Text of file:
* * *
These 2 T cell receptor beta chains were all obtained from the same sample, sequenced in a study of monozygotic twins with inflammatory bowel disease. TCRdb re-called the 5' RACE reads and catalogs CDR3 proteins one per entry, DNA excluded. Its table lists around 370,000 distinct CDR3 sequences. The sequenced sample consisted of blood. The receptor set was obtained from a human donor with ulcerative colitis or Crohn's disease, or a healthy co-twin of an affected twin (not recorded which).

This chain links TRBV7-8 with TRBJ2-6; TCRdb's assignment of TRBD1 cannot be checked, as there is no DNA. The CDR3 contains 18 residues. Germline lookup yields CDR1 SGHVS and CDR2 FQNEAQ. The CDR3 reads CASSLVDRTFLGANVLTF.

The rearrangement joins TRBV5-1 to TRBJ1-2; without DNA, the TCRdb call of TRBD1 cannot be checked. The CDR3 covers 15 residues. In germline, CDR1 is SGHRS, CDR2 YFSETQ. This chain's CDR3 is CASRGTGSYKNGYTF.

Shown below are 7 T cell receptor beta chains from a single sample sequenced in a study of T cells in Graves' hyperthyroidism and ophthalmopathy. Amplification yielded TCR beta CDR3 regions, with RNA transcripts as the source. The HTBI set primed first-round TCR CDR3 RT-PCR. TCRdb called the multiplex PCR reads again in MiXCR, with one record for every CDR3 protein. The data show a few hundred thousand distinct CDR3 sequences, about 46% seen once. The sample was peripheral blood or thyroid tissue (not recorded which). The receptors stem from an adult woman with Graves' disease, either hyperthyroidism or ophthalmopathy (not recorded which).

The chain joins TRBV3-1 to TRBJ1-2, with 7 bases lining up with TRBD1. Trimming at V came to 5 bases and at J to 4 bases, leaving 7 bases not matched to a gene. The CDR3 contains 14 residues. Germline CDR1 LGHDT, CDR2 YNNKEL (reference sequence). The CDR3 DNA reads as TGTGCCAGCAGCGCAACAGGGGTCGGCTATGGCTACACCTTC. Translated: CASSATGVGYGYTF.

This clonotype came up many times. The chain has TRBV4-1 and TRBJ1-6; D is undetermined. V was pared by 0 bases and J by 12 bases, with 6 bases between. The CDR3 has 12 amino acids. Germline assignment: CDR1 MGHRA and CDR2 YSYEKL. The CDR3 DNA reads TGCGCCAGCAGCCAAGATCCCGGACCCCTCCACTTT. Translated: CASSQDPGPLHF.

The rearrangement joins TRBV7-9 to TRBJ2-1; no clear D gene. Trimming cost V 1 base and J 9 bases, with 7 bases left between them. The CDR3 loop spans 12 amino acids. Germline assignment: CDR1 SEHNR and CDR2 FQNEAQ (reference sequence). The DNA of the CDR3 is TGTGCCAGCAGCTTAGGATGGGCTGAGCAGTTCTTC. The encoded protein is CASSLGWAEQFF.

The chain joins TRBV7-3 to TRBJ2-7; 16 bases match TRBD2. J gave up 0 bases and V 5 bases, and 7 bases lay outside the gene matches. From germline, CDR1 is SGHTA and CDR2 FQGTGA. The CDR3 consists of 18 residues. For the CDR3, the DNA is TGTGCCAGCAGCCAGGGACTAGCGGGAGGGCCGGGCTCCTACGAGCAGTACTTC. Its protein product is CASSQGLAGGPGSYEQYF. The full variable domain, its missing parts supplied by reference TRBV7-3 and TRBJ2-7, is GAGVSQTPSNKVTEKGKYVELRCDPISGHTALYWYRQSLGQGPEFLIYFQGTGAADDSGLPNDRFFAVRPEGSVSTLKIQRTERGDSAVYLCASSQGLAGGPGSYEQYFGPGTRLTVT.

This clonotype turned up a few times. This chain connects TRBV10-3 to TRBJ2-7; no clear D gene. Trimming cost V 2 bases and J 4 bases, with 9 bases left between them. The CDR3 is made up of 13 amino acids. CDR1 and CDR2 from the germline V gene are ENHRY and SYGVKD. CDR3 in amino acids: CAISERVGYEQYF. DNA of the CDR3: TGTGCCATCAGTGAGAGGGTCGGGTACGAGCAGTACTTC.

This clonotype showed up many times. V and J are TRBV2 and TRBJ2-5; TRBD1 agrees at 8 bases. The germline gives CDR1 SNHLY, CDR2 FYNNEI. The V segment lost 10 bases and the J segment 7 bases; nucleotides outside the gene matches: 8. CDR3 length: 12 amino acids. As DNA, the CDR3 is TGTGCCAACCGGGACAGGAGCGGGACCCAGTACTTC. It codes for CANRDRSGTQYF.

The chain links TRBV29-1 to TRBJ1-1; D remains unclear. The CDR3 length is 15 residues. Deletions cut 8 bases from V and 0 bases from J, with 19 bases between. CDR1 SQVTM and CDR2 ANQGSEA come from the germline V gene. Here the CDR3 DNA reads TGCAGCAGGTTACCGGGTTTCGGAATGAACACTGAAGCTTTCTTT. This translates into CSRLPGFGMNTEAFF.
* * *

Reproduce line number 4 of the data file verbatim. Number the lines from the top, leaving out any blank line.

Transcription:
Shown below are 7 T cell receptor beta chains from a single sample sequenced in a study of T cells in Graves' hyperthyroidism and ophthalmopathy. Amplification yielded TCR beta CDR3 regions, with RNA transcripts as the source. The HTBI set primed first-round TCR CDR3 RT-PCR. TCRdb called the multiplex PCR reads again in MiXCR, with one record for every CDR3 protein. The data show a few hundred thousand distinct CDR3 sequences, about 46% seen once. The sample was peripheral blood or thyroid tissue (not recorded which). The receptors stem from an adult woman with Graves' disease, either hyperthyroidism or ophthalmopathy (not recorded which).